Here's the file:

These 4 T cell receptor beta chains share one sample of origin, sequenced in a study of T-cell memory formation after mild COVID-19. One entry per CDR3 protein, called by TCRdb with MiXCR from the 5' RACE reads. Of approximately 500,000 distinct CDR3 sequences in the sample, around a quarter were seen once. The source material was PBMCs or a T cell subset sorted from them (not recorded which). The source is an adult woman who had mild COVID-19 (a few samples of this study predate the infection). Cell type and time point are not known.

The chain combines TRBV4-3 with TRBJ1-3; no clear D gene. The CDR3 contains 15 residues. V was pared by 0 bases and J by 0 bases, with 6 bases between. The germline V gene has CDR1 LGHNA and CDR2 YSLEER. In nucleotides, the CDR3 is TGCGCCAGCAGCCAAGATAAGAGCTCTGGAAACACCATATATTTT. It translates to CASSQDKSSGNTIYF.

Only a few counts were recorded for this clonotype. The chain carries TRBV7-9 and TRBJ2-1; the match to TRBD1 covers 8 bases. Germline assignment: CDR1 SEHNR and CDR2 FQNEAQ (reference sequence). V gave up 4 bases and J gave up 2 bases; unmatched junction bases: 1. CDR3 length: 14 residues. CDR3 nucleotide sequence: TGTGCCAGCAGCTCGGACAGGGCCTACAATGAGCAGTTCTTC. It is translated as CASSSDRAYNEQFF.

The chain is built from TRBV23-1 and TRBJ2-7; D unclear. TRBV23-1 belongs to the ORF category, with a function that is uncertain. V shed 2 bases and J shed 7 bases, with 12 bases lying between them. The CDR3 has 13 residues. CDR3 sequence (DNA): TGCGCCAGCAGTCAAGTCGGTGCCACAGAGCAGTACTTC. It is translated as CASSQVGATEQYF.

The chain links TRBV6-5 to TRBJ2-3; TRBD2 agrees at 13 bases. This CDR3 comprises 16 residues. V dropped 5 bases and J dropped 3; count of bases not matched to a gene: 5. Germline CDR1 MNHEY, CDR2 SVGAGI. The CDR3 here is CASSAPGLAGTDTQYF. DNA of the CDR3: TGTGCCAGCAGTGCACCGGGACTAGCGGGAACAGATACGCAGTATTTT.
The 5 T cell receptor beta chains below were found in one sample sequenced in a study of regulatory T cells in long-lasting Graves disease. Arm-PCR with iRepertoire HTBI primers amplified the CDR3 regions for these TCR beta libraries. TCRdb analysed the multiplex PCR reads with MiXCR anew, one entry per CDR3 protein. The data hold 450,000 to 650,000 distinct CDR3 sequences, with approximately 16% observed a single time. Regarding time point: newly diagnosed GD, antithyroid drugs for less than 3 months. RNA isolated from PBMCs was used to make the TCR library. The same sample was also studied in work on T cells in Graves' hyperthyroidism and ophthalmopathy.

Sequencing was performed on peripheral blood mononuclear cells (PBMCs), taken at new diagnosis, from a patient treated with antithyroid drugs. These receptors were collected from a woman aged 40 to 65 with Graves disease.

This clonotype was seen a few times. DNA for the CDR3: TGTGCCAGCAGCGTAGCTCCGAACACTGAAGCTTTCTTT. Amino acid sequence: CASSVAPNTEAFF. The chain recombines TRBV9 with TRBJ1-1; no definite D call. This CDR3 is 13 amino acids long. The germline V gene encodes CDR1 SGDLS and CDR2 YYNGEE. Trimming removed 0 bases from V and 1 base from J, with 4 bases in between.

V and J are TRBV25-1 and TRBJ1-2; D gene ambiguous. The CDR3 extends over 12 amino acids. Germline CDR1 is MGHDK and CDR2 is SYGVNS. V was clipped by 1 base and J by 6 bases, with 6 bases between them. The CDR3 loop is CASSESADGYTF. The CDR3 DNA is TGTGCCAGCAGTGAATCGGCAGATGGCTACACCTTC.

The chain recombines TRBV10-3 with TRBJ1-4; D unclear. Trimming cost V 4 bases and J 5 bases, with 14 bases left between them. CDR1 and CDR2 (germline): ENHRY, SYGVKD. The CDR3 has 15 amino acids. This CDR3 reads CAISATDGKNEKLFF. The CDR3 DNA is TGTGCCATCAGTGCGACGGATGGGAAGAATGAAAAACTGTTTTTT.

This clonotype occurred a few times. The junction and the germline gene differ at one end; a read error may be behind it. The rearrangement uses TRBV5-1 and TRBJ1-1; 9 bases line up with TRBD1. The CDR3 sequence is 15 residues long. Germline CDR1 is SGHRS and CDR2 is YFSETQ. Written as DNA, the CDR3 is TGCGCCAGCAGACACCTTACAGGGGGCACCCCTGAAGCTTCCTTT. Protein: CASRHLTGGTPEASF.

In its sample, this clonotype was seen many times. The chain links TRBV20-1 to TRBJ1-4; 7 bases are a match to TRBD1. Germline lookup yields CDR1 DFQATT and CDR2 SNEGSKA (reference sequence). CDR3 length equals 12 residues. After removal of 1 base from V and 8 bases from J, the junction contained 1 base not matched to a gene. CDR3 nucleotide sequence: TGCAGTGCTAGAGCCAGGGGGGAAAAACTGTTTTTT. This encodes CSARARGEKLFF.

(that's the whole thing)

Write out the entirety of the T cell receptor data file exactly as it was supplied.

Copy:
These 4 T cell receptor beta chains share one sample of origin, sequenced in a study of T-cell memory formation after mild COVID-19. One entry per CDR3 protein, called by TCRdb with MiXCR from the 5' RACE reads. Of approximately 500,000 distinct CDR3 sequences in the sample, around a quarter were seen once. The source material was PBMCs or a T cell subset sorted from them (not recorded which). The source is an adult woman who had mild COVID-19 (a few samples of this study predate the infection). Cell type and time point are not known.

The chain combines TRBV4-3 with TRBJ1-3; no clear D gene. The CDR3 contains 15 residues. V was pared by 0 bases and J by 0 bases, with 6 bases between. The germline V gene has CDR1 LGHNA and CDR2 YSLEER. In nucleotides, the CDR3 is TGCGCCAGCAGCCAAGATAAGAGCTCTGGAAACACCATATATTTT. It translates to CASSQDKSSGNTIYF.

Only a few counts were recorded for this clonotype. The chain carries TRBV7-9 and TRBJ2-1; the match to TRBD1 covers 8 bases. Germline assignment: CDR1 SEHNR and CDR2 FQNEAQ (reference sequence). V gave up 4 bases and J gave up 2 bases; unmatched junction bases: 1. CDR3 length: 14 residues. CDR3 nucleotide sequence: TGTGCCAGCAGCTCGGACAGGGCCTACAATGAGCAGTTCTTC. It is translated as CASSSDRAYNEQFF.

The chain is built from TRBV23-1 and TRBJ2-7; D unclear. TRBV23-1 belongs to the ORF category, with a function that is uncertain. V shed 2 bases and J shed 7 bases, with 12 bases lying between them. The CDR3 has 13 residues. CDR3 sequence (DNA): TGCGCCAGCAGTCAAGTCGGTGCCACAGAGCAGTACTTC. It is translated as CASSQVGATEQYF.

The chain links TRBV6-5 to TRBJ2-3; TRBD2 agrees at 13 bases. This CDR3 comprises 16 residues. V dropped 5 bases and J dropped 3; count of bases not matched to a gene: 5. Germline CDR1 MNHEY, CDR2 SVGAGI. The CDR3 here is CASSAPGLAGTDTQYF. DNA of the CDR3: TGTGCCAGCAGTGCACCGGGACTAGCGGGAACAGATACGCAGTATTTT.
The 5 T cell receptor beta chains below were found in one sample sequenced in a study of regulatory T cells in long-lasting Graves disease. Arm-PCR with iRepertoire HTBI primers amplified the CDR3 regions for these TCR beta libraries. TCRdb analysed the multiplex PCR reads with MiXCR anew, one entry per CDR3 protein. The data hold 450,000 to 650,000 distinct CDR3 sequences, with approximately 16% observed a single time. Regarding time point: newly diagnosed GD, antithyroid drugs for less than 3 months. RNA isolated from PBMCs was used to make the TCR library. The same sample was also studied in work on T cells in Graves' hyperthyroidism and ophthalmopathy.

Sequencing was performed on peripheral blood mononuclear cells (PBMCs), taken at new diagnosis, from a patient treated with antithyroid drugs. These receptors were collected from a woman aged 40 to 65 with Graves disease.

This clonotype was seen a few times. DNA for the CDR3: TGTGCCAGCAGCGTAGCTCCGAACACTGAAGCTTTCTTT. Amino acid sequence: CASSVAPNTEAFF. The chain recombines TRBV9 with TRBJ1-1; no definite D call. This CDR3 is 13 amino acids long. The germline V gene encodes CDR1 SGDLS and CDR2 YYNGEE. Trimming removed 0 bases from V and 1 base from J, with 4 bases in between.

V and J are TRBV25-1 and TRBJ1-2; D gene ambiguous. The CDR3 extends over 12 amino acids. Germline CDR1 is MGHDK and CDR2 is SYGVNS. V was clipped by 1 base and J by 6 bases, with 6 bases between them. The CDR3 loop is CASSESADGYTF. The CDR3 DNA is TGTGCCAGCAGTGAATCGGCAGATGGCTACACCTTC.

The chain recombines TRBV10-3 with TRBJ1-4; D unclear. Trimming cost V 4 bases and J 5 bases, with 14 bases left between them. CDR1 and CDR2 (germline): ENHRY, SYGVKD. The CDR3 has 15 amino acids. This CDR3 reads CAISATDGKNEKLFF. The CDR3 DNA is TGTGCCATCAGTGCGACGGATGGGAAGAATGAAAAACTGTTTTTT.

This clonotype occurred a few times. The junction and the germline gene differ at one end; a read error may be behind it. The rearrangement uses TRBV5-1 and TRBJ1-1; 9 bases line up with TRBD1. The CDR3 sequence is 15 residues long. Germline CDR1 is SGHRS and CDR2 is YFSETQ. Written as DNA, the CDR3 is TGCGCCAGCAGACACCTTACAGGGGGCACCCCTGAAGCTTCCTTT. Protein: CASRHLTGGTPEASF.

In its sample, this clonotype was seen many times. The chain links TRBV20-1 to TRBJ1-4; 7 bases are a match to TRBD1. Germline lookup yields CDR1 DFQATT and CDR2 SNEGSKA (reference sequence). CDR3 length equals 12 residues. After removal of 1 base from V and 8 bases from J, the junction contained 1 base not matched to a gene. CDR3 nucleotide sequence: TGCAGTGCTAGAGCCAGGGGGGAAAAACTGTTTTTT. This encodes CSARARGEKLFF.